Open to Gallatin transfer students only. Permission required. To register, please contact Gallatin’s Transfer Student Class Advisers (email@example.com).
Historian Eric Hobsbawm famously referred to the last century as “the age of extremes,” an era of violence marked by “the destruction of the past.” Responding to this perceived break with history, many contemporary narratives seek to recover lost pasts by employing tropes of homecoming and return in order to bridge temporal and geographical gaps. Stories of coming home document the urgency with which we attempt to remember the past in the aftermath of trauma and invest specific places, or “sites of memory,” with the power of recall. Our class will investigate the linkages between identity and place as they are imagined in the aftermath of historical trauma in film, literature, and theory as well as practices including reparations and genealogy. The ways in which contemporary narratives treat the theme of coming home across boundaries of time and space and the role this idea plays in the construction of ethnic, racial, and national identities will serve as the impetus for frequent exploratory writing, formal essays, and a research paper. Readings will include selections from trauma theory, memory studies, fiction, and memoir by Svetlana Boym, Andreas Huyssen, Nadine Fresco, Phil Klay, Toni Morrison, Louise Erdrich, and Jonathan Safran Foer, among others.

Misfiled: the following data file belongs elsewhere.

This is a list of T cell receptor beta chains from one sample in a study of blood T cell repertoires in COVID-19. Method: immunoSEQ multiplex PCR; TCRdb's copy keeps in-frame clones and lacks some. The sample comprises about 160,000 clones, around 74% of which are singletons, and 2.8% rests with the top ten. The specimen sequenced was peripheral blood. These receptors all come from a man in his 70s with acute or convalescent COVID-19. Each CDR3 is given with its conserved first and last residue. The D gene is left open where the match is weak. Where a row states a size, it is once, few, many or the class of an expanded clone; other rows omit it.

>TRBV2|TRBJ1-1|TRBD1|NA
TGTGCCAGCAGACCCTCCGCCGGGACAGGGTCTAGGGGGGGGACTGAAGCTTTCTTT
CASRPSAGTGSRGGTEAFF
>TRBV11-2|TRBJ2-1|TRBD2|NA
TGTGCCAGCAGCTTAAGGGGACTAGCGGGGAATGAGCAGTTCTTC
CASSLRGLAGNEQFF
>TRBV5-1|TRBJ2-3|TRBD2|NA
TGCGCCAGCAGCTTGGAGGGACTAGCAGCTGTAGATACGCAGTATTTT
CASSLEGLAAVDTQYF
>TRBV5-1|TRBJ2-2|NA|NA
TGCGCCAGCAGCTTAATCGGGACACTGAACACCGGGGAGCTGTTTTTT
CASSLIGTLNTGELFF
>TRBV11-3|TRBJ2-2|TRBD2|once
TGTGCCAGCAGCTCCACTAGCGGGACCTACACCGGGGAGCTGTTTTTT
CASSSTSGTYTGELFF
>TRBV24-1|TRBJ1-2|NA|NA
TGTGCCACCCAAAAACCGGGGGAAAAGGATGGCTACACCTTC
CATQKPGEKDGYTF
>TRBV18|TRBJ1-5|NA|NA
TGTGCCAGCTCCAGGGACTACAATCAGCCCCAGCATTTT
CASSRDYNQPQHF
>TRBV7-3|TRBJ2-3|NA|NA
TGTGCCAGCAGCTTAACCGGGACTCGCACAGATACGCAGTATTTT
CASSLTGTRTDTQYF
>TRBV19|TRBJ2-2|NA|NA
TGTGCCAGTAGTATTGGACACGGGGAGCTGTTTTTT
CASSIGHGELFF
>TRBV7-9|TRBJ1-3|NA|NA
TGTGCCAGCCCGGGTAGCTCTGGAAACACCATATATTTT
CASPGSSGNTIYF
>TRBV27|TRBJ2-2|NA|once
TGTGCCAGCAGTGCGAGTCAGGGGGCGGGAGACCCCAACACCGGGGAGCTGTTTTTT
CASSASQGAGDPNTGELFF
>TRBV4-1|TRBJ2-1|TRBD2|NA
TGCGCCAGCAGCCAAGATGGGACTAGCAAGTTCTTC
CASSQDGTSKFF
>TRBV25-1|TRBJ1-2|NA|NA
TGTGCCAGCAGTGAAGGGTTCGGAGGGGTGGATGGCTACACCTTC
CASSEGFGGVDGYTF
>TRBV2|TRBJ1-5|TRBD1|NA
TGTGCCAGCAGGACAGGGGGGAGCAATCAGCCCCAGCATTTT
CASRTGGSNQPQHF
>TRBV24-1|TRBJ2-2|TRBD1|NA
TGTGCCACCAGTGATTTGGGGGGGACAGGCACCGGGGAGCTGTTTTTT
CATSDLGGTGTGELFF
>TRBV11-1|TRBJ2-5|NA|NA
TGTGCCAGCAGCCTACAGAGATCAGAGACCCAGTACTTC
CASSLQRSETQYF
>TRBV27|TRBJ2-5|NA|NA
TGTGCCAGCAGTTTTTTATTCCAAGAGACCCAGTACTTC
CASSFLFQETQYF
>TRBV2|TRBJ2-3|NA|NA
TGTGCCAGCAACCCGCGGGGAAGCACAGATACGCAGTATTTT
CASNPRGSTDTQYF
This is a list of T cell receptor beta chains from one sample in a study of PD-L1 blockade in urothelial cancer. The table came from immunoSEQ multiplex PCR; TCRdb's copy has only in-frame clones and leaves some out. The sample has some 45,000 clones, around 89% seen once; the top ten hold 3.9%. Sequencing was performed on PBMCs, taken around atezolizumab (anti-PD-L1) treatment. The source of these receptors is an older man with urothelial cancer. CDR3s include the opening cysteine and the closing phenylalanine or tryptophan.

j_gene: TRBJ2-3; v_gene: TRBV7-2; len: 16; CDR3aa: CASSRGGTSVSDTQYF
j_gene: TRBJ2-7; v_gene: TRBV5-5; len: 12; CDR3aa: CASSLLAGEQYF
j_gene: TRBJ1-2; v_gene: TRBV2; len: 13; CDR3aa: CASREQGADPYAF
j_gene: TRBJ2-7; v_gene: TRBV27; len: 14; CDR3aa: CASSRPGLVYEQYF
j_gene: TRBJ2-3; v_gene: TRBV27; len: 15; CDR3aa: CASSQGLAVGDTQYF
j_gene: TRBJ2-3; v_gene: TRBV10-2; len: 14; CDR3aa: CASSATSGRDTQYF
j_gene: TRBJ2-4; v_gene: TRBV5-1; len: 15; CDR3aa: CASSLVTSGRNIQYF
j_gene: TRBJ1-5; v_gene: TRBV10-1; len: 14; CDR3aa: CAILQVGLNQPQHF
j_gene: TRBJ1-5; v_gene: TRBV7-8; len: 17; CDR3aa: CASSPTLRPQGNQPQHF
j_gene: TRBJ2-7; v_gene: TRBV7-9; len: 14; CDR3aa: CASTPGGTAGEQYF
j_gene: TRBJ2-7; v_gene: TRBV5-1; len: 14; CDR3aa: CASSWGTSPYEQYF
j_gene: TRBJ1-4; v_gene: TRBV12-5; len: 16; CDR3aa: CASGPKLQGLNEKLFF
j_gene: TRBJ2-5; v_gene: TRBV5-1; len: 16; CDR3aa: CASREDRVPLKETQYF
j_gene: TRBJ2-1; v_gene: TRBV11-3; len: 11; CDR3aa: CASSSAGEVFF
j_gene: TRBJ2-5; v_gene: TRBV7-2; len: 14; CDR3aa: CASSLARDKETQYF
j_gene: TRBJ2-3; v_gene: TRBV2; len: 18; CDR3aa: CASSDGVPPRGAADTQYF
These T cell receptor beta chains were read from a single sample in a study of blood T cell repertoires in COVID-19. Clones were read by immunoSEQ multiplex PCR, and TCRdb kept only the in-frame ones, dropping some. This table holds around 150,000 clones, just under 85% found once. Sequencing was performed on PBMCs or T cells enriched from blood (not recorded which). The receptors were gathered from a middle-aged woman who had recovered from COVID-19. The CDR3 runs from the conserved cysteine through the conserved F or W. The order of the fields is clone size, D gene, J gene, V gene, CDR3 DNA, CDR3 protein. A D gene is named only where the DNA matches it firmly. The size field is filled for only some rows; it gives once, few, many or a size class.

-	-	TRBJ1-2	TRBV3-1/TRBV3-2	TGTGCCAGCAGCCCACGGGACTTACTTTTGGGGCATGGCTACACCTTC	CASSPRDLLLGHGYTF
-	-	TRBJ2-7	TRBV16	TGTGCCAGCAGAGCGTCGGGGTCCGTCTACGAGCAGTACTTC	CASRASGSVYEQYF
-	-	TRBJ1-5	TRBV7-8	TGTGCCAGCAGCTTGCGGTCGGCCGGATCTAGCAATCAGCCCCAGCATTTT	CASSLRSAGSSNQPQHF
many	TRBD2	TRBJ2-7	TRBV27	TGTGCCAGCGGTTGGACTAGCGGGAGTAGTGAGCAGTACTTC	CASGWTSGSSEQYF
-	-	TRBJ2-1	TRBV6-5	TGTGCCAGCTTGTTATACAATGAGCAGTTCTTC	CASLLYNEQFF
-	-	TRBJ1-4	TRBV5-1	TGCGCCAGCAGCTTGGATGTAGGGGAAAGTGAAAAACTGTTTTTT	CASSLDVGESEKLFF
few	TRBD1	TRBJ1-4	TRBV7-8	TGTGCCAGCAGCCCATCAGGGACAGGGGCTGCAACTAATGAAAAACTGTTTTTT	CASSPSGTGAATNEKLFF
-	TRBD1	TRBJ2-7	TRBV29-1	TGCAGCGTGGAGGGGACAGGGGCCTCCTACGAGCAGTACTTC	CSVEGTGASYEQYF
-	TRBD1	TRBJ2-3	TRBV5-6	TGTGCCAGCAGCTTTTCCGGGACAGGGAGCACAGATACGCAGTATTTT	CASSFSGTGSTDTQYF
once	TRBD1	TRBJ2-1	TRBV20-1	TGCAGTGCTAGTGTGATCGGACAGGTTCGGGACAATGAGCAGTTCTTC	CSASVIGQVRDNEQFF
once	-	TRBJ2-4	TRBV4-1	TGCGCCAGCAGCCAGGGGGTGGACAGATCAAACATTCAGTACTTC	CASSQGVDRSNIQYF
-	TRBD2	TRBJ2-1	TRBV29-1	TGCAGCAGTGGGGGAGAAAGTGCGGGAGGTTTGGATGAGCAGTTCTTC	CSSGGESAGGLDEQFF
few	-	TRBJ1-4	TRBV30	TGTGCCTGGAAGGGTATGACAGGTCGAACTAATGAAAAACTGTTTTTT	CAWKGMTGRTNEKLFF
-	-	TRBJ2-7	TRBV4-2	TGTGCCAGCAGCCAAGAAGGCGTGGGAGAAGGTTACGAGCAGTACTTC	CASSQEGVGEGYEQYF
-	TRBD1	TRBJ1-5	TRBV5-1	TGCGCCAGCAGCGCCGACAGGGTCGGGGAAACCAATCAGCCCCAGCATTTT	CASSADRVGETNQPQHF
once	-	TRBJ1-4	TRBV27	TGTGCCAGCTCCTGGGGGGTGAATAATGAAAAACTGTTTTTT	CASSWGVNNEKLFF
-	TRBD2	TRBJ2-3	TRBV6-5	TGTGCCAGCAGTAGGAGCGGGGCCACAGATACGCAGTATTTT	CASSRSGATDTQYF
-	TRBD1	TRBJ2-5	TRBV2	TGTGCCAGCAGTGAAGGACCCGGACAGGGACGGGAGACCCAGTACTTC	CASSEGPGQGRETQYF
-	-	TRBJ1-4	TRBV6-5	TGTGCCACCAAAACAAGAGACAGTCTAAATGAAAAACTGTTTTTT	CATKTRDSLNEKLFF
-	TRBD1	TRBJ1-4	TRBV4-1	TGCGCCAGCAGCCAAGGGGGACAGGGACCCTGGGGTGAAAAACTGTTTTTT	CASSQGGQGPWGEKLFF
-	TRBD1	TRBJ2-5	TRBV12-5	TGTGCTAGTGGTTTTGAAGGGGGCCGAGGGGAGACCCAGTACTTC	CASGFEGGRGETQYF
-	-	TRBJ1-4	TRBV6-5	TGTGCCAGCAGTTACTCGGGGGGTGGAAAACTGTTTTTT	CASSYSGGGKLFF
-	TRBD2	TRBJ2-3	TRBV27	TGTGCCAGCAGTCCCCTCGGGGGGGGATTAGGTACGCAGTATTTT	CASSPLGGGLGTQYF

First-Year Program: Transfer Student Research Seminar (FIRST-UG)